This post summaries an interesting paper called Thinking Clearly About Performance, by Cary Millsap.
- Trial-and-error approach of algebra:
- When solving
3x + 4 = 14, try
x = 2,
x = 3 and so on.
- May work sometimes, yet still not a correct way for algebra.
- Using it only indicates one is not thinking clearly about algebra.
- Axiomatic approach of algebra (and other things):
- Each step should be documented (and proven), reliable and repeatable.
- One small, logical, provable and auditable step at a time.
- Such steps form a proof of thinking clearly
- Proving skill is vital
- equally or more important than knowing
- a must for good consultant / leader / employee
Definition of performance
task: a unit of work
#seconds per task
#tasks per second
Diagnosis of performance - The users' claim is often about the response time - simple form: "It used to take only 1s" - complex form: "It's so ... slow" - First steps - State the problem clearly - Define the goal state - worse: when user does not understand a quantative goal - worse: when user's expectation is impossible to meet - Tool: sequence diagram - Tool: profile - pitfall: skew - non-uniformity in a list of values - eliminate 1/2 calls may not eliminate 1/2 execution time - skew histogram: group calls with (range of time / counts / total time) - Estimations: - cost - return - Amdahl's law: performance improvement is proportional to how much a program uses the improved thing - political capital: credibility in group - reliability of estimations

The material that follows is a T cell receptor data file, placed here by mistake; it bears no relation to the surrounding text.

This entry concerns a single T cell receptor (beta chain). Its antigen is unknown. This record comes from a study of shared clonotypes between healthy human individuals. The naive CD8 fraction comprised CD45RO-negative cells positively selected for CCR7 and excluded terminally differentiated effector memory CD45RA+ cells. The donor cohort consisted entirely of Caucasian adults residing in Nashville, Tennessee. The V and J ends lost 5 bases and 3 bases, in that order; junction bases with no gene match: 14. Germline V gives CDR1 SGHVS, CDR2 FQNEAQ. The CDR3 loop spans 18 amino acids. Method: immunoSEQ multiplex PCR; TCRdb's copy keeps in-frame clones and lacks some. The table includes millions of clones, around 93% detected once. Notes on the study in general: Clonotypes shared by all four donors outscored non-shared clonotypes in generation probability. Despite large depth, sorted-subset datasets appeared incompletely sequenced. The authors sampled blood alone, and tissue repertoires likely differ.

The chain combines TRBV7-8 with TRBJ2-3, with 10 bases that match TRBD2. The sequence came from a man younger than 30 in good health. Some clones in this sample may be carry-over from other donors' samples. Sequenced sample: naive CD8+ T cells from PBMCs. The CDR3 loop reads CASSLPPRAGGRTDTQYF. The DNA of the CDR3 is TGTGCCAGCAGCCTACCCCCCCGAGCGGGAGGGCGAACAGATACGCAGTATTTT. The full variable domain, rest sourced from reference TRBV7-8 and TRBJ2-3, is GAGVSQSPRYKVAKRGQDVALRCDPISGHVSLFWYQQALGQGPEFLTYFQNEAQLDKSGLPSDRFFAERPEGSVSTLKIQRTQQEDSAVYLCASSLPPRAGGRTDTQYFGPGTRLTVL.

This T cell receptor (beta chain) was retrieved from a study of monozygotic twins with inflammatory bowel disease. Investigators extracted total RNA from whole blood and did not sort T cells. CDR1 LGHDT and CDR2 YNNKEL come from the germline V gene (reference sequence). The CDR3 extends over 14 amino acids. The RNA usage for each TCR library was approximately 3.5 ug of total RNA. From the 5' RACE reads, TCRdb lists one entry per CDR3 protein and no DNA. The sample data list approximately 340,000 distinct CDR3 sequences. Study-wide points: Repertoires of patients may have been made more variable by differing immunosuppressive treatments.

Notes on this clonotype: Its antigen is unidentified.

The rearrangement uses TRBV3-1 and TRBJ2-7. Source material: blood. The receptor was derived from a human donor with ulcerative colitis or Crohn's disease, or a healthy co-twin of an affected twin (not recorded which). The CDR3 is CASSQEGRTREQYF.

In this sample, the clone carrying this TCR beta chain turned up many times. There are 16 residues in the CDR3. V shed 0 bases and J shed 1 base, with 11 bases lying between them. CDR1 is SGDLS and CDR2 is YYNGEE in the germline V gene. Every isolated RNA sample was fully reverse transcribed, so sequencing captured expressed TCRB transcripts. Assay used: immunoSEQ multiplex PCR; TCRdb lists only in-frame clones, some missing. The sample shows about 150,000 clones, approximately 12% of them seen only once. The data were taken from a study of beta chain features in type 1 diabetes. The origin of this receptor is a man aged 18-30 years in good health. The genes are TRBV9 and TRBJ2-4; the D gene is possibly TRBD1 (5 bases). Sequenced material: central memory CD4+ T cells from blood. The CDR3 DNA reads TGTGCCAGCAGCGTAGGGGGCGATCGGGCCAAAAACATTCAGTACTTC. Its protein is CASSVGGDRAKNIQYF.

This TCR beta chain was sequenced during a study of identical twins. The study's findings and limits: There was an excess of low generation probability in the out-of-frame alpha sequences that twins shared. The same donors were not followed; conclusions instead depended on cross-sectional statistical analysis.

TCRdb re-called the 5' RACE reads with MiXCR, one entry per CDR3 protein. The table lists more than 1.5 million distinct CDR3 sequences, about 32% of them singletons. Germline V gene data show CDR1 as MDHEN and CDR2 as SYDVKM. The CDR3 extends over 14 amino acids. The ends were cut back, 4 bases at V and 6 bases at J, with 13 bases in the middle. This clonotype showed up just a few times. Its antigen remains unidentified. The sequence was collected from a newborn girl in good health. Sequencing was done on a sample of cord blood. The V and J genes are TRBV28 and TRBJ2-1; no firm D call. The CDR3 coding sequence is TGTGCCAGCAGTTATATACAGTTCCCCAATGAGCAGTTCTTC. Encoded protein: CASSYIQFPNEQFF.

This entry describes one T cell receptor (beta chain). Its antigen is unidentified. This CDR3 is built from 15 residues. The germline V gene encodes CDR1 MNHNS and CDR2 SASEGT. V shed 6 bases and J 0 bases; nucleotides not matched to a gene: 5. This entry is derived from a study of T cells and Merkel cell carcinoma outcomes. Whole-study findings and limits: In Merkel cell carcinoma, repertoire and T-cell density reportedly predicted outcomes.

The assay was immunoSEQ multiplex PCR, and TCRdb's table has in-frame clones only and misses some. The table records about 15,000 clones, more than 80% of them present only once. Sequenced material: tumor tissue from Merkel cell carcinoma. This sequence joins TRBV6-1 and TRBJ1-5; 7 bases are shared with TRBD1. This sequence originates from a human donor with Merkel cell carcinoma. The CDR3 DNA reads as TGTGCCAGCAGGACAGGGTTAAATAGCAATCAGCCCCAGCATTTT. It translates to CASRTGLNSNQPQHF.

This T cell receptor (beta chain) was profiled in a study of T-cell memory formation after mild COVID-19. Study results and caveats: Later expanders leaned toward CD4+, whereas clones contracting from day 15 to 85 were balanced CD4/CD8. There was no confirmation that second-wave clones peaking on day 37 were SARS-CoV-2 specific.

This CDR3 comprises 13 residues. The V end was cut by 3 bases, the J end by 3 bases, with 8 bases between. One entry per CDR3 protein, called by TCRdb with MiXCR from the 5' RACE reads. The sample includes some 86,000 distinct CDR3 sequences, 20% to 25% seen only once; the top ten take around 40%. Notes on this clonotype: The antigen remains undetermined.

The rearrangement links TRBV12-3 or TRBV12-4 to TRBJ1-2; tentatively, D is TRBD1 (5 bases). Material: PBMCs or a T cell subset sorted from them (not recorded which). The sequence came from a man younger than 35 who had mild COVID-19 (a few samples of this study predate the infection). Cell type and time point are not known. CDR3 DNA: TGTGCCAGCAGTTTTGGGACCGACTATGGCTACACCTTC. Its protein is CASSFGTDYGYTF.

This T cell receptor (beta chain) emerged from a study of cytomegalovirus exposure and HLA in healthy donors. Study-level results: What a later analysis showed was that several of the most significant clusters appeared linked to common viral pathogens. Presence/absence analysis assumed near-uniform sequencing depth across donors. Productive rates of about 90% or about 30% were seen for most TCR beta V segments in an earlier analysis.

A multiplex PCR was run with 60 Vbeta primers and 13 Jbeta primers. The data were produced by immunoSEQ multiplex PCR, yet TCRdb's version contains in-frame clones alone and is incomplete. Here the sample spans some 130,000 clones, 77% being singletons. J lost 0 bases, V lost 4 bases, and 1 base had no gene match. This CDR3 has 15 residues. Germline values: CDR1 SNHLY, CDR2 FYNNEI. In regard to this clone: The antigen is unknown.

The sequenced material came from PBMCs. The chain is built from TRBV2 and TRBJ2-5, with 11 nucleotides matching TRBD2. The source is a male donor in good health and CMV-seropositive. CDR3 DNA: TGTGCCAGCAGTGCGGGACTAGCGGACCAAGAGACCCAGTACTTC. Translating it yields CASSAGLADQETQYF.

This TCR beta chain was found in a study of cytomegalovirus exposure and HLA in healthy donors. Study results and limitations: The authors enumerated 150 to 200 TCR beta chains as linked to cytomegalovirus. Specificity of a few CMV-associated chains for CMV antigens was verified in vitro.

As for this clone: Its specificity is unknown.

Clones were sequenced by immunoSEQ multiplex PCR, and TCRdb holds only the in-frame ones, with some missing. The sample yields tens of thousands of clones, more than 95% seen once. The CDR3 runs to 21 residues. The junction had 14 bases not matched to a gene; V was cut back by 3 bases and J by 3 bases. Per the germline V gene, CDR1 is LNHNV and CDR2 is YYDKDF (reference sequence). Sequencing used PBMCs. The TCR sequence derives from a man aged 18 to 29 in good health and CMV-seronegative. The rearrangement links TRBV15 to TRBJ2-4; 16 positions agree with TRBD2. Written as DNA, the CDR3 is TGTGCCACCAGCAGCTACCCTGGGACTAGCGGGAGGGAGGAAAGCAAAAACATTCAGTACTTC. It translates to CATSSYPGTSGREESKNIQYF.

Efficiency - inverse measure of waste - waste: how much of service time can be eliminated - without adding capacity - without sacrificing function - do not adjust the program to accommodate inefficient programs
Load - Competition for resource induced by tasks - The reason that performance testing does not catch all problems in production - measurement: utilization (usage / capacity) - High load increases response time
Impacts of Load
Testing - may not catch all problems, still necessary - keep balance between "no test" and "complete emulation of production"
Measuring for optimization - Throughtput: easier to measure - Response time: happens at client side, and is harder to measure - People tend to measure what's easy to measure - Surrogate measures: - are easy to measure - may work sometimes - know their limitation and use them wisely - e.g. subroutine call counts, samples (i.e. not all) of subroutine execution durations